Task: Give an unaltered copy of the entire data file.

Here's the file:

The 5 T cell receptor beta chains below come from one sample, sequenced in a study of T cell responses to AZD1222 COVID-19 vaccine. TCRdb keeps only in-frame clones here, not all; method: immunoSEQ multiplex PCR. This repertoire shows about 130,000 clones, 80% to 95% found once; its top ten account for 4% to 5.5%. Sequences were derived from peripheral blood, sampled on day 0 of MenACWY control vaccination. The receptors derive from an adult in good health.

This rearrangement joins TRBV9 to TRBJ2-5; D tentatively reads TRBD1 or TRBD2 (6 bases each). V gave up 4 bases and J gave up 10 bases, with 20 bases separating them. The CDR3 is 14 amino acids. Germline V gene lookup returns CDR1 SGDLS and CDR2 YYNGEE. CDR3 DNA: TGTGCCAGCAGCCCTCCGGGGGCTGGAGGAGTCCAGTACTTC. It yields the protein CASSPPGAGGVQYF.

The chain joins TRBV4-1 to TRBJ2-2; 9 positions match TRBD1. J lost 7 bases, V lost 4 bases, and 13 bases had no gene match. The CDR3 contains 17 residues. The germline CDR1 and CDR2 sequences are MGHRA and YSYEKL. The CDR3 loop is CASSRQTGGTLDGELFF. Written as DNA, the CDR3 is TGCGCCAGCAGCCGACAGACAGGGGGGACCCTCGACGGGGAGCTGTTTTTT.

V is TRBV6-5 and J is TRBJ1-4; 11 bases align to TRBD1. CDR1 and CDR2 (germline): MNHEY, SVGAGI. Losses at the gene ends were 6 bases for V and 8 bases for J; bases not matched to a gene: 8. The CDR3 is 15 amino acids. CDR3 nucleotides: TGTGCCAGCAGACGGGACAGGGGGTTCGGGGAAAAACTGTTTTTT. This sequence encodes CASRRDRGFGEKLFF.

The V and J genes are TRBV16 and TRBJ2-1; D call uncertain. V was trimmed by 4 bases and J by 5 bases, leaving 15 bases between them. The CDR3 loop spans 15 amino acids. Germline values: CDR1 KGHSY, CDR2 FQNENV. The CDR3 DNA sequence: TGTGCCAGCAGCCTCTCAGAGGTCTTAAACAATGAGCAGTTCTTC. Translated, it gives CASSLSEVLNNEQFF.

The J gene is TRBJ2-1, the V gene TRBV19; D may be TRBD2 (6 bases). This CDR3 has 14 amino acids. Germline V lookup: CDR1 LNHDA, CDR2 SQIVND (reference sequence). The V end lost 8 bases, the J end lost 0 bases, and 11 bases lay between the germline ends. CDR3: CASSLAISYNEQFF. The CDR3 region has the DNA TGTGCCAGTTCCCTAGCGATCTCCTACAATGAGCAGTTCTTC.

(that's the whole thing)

The 5 T cell receptor beta chains below come from one sample, sequenced in a study of T cell responses to AZD1222 COVID-19 vaccine. TCRdb keeps only in-frame clones here, not all; method: immunoSEQ multiplex PCR. This repertoire shows about 130,000 clones, 80% to 95% found once; its top ten account for 4% to 5.5%. Sequences were derived from peripheral blood, sampled on day 0 of MenACWY control vaccination. The receptors derive from an adult in good health.

This rearrangement joins TRBV9 to TRBJ2-5; D tentatively reads TRBD1 or TRBD2 (6 bases each). V gave up 4 bases and J gave up 10 bases, with 20 bases separating them. The CDR3 is 14 amino acids. Germline V gene lookup returns CDR1 SGDLS and CDR2 YYNGEE. CDR3 DNA: TGTGCCAGCAGCCCTCCGGGGGCTGGAGGAGTCCAGTACTTC. It yields the protein CASSPPGAGGVQYF.

The chain joins TRBV4-1 to TRBJ2-2; 9 positions match TRBD1. J lost 7 bases, V lost 4 bases, and 13 bases had no gene match. The CDR3 contains 17 residues. The germline CDR1 and CDR2 sequences are MGHRA and YSYEKL. The CDR3 loop is CASSRQTGGTLDGELFF. Written as DNA, the CDR3 is TGCGCCAGCAGCCGACAGACAGGGGGGACCCTCGACGGGGAGCTGTTTTTT.

V is TRBV6-5 and J is TRBJ1-4; 11 bases align to TRBD1. CDR1 and CDR2 (germline): MNHEY, SVGAGI. Losses at the gene ends were 6 bases for V and 8 bases for J; bases not matched to a gene: 8. The CDR3 is 15 amino acids. CDR3 nucleotides: TGTGCCAGCAGACGGGACAGGGGGTTCGGGGAAAAACTGTTTTTT. This sequence encodes CASRRDRGFGEKLFF.

The V and J genes are TRBV16 and TRBJ2-1; D call uncertain. V was trimmed by 4 bases and J by 5 bases, leaving 15 bases between them. The CDR3 loop spans 15 amino acids. Germline values: CDR1 KGHSY, CDR2 FQNENV. The CDR3 DNA sequence: TGTGCCAGCAGCCTCTCAGAGGTCTTAAACAATGAGCAGTTCTTC. Translated, it gives CASSLSEVLNNEQFF.

The J gene is TRBJ2-1, the V gene TRBV19; D may be TRBD2 (6 bases). This CDR3 has 14 amino acids. Germline V lookup: CDR1 LNHDA, CDR2 SQIVND (reference sequence). The V end lost 8 bases, the J end lost 0 bases, and 11 bases lay between the germline ends. CDR3: CASSLAISYNEQFF. The CDR3 region has the DNA TGTGCCAGTTCCCTAGCGATCTCCTACAATGAGCAGTTCTTC.